US 6975334 B1 Abstract Using a digital camera, special markers, and a computer system, an image is taken of an existing surface that is usually a driveway or a walkway. The boundary of the surface to be modified is manually or automatically selected and the markers are also either manually or automatically selected. The user selects a simulation material and, using the boundary and marker geometry, a new surface is calculated to cover the original surface in the image to give the old surface the appearance of being made of the new chosen material.
Claims(26) 1. A method for simulating a portion of a surface in an image, the method comprising the steps of:
placing at least one marker on the surface wherein the marker has a first side and a second side, the first side of the marker having a first color and the second side having a second color, so that the marker will have contrast with the surface depending on which side is visible;
capturing an image of the surface including the marker;
determining a boundary that defines a field for the portion of the image;
determining a location of the marker;
calculating the geometry for the field;
selecting a material and texture for a simulated surface; and
generating a new image comprising the captured image and the simulated surface in the field.
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receiving input indicating an object on top of the surface; and
rendering the indicated objects as an overlay upon the simulated surface portion of the new image.
18. The method of
19. The method of
receiving input indicating a position for shadows on top of the surface; and
rendering shadows as a transparent overlay upon the simulated surface portion of the new image.
20. The method of
21. The method of
22. A method for simulating a portion of a surface in an image, the method comprising the steps of:
placing at least one marker on the surface;
capturing an image of the surface including the marker;
determining a boundary that defines a field for the portion of the image;
determining a location of the marker;
calculating a geometry for the field by
creating a region that contains the boundary;
creating a Delaunay triangulation of the region using the marker as a vertex;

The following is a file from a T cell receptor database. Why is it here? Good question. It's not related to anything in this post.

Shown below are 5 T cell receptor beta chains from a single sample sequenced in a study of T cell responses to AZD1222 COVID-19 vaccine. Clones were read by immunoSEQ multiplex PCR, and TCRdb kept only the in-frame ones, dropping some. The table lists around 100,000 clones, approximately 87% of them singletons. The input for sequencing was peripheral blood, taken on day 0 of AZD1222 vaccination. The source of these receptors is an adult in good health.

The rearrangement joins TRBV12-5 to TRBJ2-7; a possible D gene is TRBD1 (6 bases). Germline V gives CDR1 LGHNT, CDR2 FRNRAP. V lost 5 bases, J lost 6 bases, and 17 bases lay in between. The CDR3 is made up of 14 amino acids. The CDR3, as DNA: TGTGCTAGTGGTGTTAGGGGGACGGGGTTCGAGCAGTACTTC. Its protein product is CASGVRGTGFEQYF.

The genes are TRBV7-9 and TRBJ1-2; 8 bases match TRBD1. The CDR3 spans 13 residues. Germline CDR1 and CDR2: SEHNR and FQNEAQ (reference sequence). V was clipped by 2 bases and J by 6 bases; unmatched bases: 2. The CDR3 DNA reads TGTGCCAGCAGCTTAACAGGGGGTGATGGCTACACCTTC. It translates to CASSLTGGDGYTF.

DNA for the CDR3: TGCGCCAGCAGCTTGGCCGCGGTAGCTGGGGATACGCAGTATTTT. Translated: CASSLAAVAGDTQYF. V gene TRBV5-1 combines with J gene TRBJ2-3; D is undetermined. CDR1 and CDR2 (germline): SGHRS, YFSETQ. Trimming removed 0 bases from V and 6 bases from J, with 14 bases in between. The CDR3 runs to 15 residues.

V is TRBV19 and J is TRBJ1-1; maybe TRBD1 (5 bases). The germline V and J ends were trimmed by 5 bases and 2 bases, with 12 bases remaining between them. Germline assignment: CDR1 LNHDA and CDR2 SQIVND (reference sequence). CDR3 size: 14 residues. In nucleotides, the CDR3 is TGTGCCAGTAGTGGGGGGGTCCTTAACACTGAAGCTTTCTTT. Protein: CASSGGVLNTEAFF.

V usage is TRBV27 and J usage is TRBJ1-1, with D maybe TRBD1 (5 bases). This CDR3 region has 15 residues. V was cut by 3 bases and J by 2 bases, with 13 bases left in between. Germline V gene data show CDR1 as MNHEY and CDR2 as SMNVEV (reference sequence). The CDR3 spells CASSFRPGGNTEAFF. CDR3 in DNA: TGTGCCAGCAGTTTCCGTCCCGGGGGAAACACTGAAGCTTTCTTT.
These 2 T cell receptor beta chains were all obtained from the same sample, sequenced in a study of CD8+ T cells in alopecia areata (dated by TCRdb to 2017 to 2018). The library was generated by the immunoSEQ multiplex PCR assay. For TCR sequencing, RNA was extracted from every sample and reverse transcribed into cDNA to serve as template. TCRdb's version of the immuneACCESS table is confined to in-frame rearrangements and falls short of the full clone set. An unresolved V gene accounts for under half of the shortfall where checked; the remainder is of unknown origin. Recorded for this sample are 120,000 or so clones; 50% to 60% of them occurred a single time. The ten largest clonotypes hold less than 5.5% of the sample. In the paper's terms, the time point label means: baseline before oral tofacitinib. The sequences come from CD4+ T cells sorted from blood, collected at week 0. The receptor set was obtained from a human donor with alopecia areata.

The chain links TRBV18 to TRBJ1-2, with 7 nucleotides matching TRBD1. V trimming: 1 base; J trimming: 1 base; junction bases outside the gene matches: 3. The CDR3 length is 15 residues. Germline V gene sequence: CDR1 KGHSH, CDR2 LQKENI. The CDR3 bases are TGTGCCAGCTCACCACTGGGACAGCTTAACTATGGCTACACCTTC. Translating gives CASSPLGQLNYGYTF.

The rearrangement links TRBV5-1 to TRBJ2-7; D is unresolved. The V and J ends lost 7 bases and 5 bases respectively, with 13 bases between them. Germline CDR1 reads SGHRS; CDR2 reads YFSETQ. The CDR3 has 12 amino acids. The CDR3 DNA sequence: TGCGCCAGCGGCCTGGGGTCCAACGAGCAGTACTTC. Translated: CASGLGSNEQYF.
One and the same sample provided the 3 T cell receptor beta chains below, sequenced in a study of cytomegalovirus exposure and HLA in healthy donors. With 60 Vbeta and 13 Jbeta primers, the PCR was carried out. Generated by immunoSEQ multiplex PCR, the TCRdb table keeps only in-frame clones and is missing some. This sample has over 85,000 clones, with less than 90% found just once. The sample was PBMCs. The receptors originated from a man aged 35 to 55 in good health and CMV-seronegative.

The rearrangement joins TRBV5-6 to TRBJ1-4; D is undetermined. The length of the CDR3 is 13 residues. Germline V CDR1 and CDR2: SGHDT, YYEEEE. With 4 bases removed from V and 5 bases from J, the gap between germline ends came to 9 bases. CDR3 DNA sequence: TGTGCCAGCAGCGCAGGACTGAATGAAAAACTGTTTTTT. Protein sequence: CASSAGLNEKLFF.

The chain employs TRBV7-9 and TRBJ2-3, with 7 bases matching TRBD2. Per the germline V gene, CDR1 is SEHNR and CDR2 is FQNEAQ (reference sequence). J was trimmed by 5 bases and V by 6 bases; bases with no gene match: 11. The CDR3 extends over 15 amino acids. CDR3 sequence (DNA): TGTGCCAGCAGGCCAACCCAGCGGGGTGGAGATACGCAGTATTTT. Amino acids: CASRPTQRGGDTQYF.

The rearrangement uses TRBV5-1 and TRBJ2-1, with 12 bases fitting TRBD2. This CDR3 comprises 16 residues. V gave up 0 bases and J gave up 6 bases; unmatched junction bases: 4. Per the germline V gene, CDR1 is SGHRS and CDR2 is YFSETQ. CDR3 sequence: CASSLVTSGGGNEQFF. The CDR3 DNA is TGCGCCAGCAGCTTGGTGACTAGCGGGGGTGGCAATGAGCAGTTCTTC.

calculating derivatives of direction vectors for the field;
determining a spacing grid for the field from the derivatives of direction; and
calculating perspective and inverse transforms for the field and spacing grid
selecting a material and texture for a simulated surface; and
generating a new image comprising the captured image and the simulated surface in the field.
23. A method for simulating a portion of a surface in an image, the method comprising the steps of:
placing at least one marker on the surface;
capturing an image of the surface including the marker;
receiving input indicating portions of the boundary that comprise a border;
determining a boundary that defines a field for the portion of the image;
generating the shape and geometry for the border including
projecting the border from the image onto a spacing grid for the field;
creating an offset border curve offset a predetermined distance inward from the border;
creating at least one border polygon between the border and the offset border curve;
assigning a consistent texture value to each border polygon; and
transforming the border polygon into image space from grid space
determining a location of the marker;
calculating a geometry for the field;
selecting a material and texture for a simulated surface; and
generating a new image comprising the captured image and the simulated surface in the field.
24. The method of
dividing the border polygons into smaller polygons that are contained within a unit square of the spacing grid;
assigning a consistent texture value to each smaller polygon; and